A longtime employee of the National Institute of Standards and Technology in Montgomery County has been arrested after attempting to lure a child for sex. I-Team reporter Scott MacFarlane reports.
    (Published Friday, April 29, 2016)

    Investigations by the Fairfax County Police Department and the U.S. Department of Commerce Inspector General reveal how Montanez sought to solicit a young boy. Montanez spotted an online advertisement, then engaged in a series of text messages and emails with the advertisement’s poster, whom he believed to be a boy, according to investigators’ reports. Montanez tried to set up a rendezvous at a park near Robinson Secondary School, the investigators’ reports said. Montanez brought an open bottle of red wine and a video game, the reports said. Montanez drank one glass of the wine “to calm his nerves,” according to the federal investigation.

    Fairfax County Police Lt. James Bacon, a supervisor of the agency’s child exploitation unit, said Montanez was surprised when police arrived at the park.

    “He was disappointed when he found out it wasn’t a 12- or 13-year-old boy he was going to meet here,” Bacon said. “It was us.”

    An investigation by the U.S. Department of Commerce Inspector General revealed “numerous adult pornographic images” were found on Montanez’s two work laptop computers at the National Institute of Standards and Technology. But the investigation found no evidence of child pornography.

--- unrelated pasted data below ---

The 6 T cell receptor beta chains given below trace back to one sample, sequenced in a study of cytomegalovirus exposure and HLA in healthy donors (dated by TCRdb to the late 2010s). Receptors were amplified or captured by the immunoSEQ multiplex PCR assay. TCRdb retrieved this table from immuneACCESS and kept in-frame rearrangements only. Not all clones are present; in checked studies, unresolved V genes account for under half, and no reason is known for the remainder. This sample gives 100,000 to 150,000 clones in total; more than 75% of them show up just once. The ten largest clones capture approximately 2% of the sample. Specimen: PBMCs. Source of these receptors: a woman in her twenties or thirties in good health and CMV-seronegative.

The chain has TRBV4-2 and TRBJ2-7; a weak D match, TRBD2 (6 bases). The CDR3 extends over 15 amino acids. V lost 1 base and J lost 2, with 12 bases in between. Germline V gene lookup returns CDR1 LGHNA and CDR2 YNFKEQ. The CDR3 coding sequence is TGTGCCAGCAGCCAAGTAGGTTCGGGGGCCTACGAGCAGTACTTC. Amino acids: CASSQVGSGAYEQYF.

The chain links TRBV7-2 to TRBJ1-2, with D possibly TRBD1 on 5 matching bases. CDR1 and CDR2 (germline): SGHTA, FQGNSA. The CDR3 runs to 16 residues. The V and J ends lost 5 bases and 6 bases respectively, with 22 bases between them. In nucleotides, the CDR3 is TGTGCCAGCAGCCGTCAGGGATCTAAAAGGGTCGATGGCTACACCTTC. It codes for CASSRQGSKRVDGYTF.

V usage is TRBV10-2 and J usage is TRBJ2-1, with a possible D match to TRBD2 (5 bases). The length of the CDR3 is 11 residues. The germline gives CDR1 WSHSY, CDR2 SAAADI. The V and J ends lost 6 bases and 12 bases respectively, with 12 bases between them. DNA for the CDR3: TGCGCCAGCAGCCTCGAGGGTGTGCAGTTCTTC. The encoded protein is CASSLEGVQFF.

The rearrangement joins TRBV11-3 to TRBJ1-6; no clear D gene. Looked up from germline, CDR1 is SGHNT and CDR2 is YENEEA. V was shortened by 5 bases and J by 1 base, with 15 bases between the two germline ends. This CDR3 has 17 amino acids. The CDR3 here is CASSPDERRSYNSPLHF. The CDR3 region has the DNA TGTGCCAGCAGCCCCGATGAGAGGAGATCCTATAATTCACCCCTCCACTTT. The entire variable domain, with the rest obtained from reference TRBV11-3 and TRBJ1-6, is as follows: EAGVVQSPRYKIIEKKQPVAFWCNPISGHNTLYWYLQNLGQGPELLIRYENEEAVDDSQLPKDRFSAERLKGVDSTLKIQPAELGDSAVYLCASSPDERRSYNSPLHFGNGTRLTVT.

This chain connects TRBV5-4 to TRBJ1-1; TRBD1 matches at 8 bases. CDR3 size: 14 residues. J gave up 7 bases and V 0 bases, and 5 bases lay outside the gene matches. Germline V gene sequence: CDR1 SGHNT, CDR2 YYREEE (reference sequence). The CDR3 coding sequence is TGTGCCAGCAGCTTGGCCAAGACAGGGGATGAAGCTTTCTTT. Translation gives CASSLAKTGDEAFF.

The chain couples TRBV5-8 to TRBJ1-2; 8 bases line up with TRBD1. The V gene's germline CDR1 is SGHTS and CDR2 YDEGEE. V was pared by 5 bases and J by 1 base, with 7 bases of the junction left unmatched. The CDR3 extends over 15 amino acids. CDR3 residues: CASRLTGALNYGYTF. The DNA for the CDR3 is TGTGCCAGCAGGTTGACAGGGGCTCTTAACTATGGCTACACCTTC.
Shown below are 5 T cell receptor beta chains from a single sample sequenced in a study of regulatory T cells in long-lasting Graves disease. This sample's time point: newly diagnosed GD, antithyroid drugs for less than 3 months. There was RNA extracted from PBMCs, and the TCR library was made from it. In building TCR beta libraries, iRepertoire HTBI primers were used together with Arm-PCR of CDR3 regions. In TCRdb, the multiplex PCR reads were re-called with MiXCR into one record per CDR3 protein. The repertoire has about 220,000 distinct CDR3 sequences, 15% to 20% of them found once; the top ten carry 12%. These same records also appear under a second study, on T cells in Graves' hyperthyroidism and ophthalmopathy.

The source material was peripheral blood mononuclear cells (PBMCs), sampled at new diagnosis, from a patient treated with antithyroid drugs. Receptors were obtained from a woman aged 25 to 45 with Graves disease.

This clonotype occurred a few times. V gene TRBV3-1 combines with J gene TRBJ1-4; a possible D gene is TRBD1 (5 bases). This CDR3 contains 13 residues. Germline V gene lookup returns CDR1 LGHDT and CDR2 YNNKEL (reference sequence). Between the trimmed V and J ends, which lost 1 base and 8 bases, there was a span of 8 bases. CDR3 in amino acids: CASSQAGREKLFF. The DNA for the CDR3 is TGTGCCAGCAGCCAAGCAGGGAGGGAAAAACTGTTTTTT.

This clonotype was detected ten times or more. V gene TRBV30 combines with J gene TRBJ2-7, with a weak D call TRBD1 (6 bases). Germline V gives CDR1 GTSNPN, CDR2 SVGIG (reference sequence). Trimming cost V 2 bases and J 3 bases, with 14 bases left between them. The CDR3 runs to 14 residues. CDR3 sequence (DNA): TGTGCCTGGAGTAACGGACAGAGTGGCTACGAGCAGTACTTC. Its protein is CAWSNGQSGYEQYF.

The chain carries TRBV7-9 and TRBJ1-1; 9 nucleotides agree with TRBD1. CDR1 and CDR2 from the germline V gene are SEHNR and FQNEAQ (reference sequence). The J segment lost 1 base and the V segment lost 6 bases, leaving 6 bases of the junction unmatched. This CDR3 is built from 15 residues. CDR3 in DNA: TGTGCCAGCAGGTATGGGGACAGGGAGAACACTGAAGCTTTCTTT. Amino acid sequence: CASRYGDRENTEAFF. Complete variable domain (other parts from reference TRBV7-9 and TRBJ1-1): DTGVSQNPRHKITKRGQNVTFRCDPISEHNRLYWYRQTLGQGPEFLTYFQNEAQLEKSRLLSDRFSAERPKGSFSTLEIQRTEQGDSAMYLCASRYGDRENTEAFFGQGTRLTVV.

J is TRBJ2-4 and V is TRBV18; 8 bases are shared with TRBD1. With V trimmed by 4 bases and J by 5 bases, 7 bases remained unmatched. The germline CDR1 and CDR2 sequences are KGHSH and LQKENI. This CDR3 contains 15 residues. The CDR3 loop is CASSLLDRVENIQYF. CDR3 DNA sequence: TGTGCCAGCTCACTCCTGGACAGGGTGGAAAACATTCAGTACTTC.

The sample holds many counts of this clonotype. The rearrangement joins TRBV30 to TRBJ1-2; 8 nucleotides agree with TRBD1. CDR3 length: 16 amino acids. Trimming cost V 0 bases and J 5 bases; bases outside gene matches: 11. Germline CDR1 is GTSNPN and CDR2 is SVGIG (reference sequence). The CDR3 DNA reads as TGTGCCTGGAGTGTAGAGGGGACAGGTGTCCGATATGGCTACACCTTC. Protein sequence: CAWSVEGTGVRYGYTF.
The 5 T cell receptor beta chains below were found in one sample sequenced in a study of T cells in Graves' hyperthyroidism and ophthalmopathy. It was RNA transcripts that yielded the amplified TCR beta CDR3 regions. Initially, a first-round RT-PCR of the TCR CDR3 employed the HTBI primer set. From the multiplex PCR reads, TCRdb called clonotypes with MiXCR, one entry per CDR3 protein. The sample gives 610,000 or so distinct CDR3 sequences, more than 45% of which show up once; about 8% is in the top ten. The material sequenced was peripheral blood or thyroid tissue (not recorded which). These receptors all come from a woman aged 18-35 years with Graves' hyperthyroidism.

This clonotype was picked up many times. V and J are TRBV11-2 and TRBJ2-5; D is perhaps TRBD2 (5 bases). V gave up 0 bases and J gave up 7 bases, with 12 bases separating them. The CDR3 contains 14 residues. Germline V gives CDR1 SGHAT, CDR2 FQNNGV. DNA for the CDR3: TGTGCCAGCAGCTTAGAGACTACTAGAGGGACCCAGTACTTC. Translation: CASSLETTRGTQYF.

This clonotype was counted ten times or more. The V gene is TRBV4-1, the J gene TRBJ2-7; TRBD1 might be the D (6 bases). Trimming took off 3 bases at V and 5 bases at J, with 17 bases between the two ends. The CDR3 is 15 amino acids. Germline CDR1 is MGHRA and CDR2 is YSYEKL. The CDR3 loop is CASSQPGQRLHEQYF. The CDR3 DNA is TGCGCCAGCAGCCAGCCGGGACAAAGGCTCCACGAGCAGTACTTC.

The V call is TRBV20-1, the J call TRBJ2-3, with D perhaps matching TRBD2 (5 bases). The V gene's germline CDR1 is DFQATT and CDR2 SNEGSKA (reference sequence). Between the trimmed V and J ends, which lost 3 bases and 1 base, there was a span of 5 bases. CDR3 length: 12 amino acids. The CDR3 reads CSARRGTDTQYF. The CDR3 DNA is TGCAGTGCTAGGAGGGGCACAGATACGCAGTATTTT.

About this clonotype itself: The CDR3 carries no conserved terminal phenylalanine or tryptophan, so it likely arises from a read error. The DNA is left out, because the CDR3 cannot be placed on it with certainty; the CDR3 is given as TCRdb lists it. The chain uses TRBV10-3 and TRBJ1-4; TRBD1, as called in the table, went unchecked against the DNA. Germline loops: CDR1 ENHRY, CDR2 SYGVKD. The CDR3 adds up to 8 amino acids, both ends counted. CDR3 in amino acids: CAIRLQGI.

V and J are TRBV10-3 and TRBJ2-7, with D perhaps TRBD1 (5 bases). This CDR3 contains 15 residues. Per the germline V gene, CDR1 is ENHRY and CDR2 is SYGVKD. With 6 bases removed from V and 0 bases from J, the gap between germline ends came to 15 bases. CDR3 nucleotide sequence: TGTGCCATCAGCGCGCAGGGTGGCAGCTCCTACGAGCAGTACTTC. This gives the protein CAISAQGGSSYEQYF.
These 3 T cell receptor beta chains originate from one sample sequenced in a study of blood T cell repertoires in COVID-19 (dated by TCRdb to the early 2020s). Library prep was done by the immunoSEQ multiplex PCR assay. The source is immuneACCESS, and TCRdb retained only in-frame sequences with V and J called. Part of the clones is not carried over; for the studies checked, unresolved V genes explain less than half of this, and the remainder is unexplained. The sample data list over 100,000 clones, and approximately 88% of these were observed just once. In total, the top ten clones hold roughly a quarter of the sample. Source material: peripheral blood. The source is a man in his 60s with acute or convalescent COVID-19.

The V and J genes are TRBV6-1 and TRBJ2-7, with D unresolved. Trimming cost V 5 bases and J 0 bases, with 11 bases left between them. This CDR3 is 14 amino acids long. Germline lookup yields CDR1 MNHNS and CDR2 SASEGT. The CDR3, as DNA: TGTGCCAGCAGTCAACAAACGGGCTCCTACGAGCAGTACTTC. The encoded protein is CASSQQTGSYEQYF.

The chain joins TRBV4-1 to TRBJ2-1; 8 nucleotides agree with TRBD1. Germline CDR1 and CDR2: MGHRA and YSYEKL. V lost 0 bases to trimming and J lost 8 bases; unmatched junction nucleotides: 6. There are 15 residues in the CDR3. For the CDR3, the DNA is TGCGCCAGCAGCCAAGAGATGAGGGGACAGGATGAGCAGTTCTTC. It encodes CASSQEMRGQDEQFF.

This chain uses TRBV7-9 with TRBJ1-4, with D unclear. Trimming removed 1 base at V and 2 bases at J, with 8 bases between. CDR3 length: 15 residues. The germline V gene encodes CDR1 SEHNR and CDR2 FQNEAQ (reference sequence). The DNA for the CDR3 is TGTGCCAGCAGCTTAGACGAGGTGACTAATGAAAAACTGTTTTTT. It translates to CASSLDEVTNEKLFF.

Tax records and court records reviewed by News4 showed Montanez was an active member of the Damascus Soccer Club in Maryland, once serving on the group’s board of directors.

    Montanez kept coaching soccer for the Soccer Association of Montgomery (SAM) after the arrest, and a league official told News4 they were unaware Montanez was ever arrested until News4's report Thursday night.

    “We are grateful that Fairfax County arrested Mr. Montanez, but we are concerned that we are only now finding out about this case," read a statement from SAM Soccer. "This illustrates the need for closer cooperation and information sharing by law enforcement at all levels to ensure the safety of youth players.”